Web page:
The IDP Yezidis still stuck on top of Mount Sinjar are in dire need of help and feel the world has forgotten them
MOUNT SINJAR, Iraq - Merkez Badr is rinsing some dishes with a piece of cloth outside a make-shift tent that provides shelter to her family on top of Mount Sinjar.
A couple of hundred metres south, she can get a glimpse of her hometown, Sinjar, which is still partly under the control of Islamic State (IS) militants a year after they first launched a sweeping offensive that saw large swaths of Iraq fall to the militants in just a matter of days.
A mother of nine children, Badr looks far older than her true age, 33.
Her last child was born just a couple of months ago and the toll was difficult to bear. She had to be rushed across a worn-out bumpy road to Dohuk - the closest city - with a proper maternity hospital which is a 3-hour drive away.
Local authorities say Badr's family is one of the over 2,600 families still living on Mount Sinjar and struggling with daily hardship.
It was the harsh conditions here that sparked mass public outrage in the west and helped pave the way for a US-led military offensive against IS in the region last summer.
Within a few weeks - with assistance largely from the Kurdistan Workers' Party (PKK) and its affiliates - the vast majority of the estimated 50,000 people who had fled to the mountains in a desperate search for refuge had left for camps in Kurdish-controlled areas of northern Iraq and Syria, but many stayed.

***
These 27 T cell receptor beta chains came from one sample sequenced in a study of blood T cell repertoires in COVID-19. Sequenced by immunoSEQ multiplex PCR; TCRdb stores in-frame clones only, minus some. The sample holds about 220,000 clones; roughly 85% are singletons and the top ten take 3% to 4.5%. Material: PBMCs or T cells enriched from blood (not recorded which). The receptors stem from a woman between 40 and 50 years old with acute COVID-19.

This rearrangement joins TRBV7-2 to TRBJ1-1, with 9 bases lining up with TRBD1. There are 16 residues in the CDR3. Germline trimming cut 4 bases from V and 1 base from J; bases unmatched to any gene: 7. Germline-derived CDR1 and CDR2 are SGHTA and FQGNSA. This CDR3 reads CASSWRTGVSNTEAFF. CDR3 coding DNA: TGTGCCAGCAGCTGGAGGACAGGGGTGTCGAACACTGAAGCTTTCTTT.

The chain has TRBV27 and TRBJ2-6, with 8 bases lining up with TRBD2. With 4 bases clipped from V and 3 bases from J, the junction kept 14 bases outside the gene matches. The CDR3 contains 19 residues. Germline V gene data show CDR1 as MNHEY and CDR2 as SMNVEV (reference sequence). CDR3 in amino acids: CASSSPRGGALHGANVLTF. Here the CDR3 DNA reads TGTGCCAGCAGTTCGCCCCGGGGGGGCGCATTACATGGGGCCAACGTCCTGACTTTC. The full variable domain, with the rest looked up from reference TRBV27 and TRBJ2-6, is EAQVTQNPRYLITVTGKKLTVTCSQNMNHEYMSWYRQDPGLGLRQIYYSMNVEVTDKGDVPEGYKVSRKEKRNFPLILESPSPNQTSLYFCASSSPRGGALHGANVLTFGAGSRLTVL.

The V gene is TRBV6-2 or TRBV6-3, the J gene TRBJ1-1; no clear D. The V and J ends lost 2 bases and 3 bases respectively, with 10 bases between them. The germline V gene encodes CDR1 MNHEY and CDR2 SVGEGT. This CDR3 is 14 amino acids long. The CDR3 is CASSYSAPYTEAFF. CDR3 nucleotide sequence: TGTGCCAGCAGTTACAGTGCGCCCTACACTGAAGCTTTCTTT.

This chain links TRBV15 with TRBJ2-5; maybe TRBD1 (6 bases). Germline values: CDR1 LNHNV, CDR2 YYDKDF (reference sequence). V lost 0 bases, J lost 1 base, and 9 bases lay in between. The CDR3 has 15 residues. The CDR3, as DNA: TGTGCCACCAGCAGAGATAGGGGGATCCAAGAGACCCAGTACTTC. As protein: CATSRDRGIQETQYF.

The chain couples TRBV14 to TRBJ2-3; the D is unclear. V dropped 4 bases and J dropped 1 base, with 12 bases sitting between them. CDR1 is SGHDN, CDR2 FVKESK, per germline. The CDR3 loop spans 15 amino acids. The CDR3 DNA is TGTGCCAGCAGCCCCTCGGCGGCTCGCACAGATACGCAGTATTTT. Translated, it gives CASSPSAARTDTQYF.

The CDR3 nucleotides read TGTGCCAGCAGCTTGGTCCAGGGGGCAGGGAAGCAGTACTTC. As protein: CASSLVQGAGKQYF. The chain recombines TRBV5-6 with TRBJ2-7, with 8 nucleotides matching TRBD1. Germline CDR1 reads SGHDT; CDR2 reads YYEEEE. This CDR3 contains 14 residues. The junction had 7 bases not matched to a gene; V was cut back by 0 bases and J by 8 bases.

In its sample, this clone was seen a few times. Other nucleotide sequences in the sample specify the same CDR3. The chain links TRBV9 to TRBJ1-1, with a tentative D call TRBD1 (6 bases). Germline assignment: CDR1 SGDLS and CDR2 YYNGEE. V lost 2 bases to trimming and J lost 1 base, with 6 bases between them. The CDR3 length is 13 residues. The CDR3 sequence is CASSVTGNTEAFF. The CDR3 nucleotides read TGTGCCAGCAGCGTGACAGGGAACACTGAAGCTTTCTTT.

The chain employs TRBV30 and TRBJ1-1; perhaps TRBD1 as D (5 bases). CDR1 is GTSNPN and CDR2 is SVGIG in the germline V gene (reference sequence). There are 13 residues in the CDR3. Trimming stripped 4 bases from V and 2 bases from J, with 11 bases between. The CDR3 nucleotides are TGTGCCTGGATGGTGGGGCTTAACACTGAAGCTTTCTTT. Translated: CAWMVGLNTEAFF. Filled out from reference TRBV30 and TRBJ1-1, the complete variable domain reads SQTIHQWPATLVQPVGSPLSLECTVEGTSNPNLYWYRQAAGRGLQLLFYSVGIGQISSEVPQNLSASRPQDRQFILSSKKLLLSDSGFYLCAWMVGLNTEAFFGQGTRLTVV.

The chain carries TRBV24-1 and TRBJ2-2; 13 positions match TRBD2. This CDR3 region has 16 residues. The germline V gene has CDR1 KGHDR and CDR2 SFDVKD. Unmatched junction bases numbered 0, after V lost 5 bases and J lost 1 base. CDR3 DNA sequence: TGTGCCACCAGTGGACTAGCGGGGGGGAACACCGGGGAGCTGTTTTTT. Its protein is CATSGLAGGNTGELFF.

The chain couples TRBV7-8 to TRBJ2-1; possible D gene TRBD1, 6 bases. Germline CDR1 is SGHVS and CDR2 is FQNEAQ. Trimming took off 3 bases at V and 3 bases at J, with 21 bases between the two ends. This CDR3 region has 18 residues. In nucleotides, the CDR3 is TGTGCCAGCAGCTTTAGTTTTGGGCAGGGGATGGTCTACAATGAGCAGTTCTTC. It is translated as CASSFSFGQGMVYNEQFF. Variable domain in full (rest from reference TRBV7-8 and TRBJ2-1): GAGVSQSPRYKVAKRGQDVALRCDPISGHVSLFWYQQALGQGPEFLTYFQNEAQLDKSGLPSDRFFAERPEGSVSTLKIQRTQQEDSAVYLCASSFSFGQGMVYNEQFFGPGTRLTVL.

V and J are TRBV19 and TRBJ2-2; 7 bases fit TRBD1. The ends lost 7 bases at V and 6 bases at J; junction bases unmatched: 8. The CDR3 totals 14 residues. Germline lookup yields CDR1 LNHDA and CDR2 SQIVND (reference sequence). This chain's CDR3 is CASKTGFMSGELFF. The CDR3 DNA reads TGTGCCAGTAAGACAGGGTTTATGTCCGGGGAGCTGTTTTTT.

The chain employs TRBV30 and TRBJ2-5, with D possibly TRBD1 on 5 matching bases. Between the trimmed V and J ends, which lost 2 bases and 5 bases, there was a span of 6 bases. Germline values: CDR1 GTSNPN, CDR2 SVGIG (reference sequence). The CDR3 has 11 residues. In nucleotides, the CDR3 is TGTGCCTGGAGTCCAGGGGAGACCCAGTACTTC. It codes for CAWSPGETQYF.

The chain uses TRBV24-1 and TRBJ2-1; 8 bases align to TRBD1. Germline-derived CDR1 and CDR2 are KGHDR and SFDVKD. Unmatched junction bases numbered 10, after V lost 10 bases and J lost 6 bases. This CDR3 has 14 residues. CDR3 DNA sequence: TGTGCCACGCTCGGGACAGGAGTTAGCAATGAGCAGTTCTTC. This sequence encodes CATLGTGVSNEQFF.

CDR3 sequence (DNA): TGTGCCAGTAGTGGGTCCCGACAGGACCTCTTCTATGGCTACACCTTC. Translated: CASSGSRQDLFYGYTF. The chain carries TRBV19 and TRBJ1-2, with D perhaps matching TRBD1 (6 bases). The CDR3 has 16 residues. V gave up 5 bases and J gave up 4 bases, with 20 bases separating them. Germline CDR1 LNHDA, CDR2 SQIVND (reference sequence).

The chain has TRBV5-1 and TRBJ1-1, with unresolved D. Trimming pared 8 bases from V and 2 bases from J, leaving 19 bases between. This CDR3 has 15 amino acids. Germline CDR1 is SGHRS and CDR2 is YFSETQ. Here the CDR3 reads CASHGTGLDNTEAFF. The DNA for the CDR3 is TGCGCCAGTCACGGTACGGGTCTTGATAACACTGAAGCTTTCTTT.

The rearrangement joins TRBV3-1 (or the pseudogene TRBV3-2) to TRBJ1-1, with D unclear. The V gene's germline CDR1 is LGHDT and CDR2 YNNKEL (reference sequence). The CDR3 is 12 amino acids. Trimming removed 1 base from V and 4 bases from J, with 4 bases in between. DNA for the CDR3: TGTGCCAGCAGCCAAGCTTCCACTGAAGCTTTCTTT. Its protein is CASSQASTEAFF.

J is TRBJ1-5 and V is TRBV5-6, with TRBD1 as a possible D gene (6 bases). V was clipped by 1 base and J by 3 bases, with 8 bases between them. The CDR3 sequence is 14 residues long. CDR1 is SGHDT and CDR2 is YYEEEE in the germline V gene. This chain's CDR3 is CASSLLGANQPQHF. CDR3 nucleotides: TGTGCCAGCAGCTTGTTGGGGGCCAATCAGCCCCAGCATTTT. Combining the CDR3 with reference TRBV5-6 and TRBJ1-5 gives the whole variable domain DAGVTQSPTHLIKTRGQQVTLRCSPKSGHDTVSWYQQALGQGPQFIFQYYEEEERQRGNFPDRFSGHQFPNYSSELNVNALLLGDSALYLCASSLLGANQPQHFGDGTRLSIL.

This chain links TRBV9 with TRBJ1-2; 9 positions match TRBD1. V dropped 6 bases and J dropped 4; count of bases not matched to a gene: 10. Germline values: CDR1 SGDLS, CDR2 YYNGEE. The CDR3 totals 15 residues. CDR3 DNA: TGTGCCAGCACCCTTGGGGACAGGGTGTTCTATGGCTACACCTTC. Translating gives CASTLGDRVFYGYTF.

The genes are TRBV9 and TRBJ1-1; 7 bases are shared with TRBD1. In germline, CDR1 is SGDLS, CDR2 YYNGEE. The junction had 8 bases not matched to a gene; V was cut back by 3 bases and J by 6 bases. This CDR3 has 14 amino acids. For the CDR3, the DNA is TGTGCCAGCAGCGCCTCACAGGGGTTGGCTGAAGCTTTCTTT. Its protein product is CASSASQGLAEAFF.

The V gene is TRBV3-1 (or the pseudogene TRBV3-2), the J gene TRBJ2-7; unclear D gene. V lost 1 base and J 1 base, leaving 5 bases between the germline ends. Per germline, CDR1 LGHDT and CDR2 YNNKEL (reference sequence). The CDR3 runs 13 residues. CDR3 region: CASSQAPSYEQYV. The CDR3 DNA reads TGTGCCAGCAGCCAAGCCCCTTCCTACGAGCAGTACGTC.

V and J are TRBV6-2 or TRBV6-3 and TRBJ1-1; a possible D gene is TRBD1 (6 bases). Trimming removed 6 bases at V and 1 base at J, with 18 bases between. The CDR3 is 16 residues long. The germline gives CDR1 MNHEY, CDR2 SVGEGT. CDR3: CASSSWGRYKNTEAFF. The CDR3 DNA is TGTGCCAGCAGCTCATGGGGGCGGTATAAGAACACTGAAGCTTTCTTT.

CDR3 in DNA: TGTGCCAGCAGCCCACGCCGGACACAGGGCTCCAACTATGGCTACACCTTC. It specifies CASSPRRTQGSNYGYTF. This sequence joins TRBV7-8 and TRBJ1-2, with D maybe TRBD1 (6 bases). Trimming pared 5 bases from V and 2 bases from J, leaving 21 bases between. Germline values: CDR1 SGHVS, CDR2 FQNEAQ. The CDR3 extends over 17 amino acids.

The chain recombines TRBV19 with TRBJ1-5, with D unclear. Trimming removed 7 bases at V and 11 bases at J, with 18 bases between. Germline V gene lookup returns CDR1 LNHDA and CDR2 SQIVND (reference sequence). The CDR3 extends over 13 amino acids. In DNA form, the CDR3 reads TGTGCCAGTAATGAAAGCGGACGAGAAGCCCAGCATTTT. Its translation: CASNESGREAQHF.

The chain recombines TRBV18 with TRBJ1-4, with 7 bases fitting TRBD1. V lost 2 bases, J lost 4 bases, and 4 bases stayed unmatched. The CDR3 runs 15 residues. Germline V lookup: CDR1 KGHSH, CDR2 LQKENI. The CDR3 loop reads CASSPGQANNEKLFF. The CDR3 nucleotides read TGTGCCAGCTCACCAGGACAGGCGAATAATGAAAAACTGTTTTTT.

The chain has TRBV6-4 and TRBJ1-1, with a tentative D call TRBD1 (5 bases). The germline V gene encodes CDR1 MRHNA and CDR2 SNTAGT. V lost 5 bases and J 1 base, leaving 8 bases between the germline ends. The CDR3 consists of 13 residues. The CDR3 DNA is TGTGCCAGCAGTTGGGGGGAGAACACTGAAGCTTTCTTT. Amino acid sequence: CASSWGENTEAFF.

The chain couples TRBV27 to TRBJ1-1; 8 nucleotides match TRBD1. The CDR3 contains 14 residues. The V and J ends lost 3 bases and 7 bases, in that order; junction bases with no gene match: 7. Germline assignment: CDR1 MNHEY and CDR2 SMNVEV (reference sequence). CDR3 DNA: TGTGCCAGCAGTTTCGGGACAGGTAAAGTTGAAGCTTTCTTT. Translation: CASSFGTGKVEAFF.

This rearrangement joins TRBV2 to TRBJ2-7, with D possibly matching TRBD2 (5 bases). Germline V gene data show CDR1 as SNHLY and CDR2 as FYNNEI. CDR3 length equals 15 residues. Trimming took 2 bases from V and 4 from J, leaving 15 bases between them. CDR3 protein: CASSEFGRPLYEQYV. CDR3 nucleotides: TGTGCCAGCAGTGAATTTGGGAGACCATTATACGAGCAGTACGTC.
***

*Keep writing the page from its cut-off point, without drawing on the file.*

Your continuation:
But some wanted to stay to fight and help liberate their homes, while others were too ill or old to travel or simply hoped the conflict would die down soon.
Almost a year later, however, those who stayed say they feel the world has forgotten about them and that their hardships are far from over.
With occasional fighting raging nearby and the unforgiving cold of winter and heat of summer, life has been very difficult here, Badr said.
"The children are still afraid when they hear the sound of fighting and shells. They sometimes cry when they hear the sound of an explosion," she told Middle East Eye.
As if to corroborate her mother's statement, her 11-year old daughter Nadima burst into tears.
"It's very bad here... we fled our home and they [IS] took everything... It's bad here," she said as tears ran down her sun-burned cheeks.
Things might be bad, but those who fled still consider themselves the lucky ones.
When IS ran over Yazidi areas last August, the group killed hundreds if not thousands of teenage boys and men and took away thousands of young women and girls, many of whom have been forced into sexual slavery.
Surrounded by the self-proclaimed IS militants on all sides, the Yazidis were in dire need of humanitarian aid.
In the first days after the IS attack, US and Iraqi planes - as well as fighters affiliated with the Kurdistan Workers' Party (PKK) - delivered some aid but severe shortage of basic goods, as well as the delay in delivering the supplies, caused dozens to die of hunger and thirst.
The Yazidi internally displaced people (IDPs) on Mount Sinjar who MEE spoke to said that they were still short of basic supplies such as food, water and clothes. Some even need new tents as their current ones are worn out.
Despite the relative vicinity of the town of Sinjar where currently a ragtag group of Iraqi Kurdish Peshmerga forces and their Yazidi allies - as well as Kurdistan Workers' Party (PKK) and its Syrian and Yazidi affiliates - are fighting IS. Life still goes on atop of the mountain.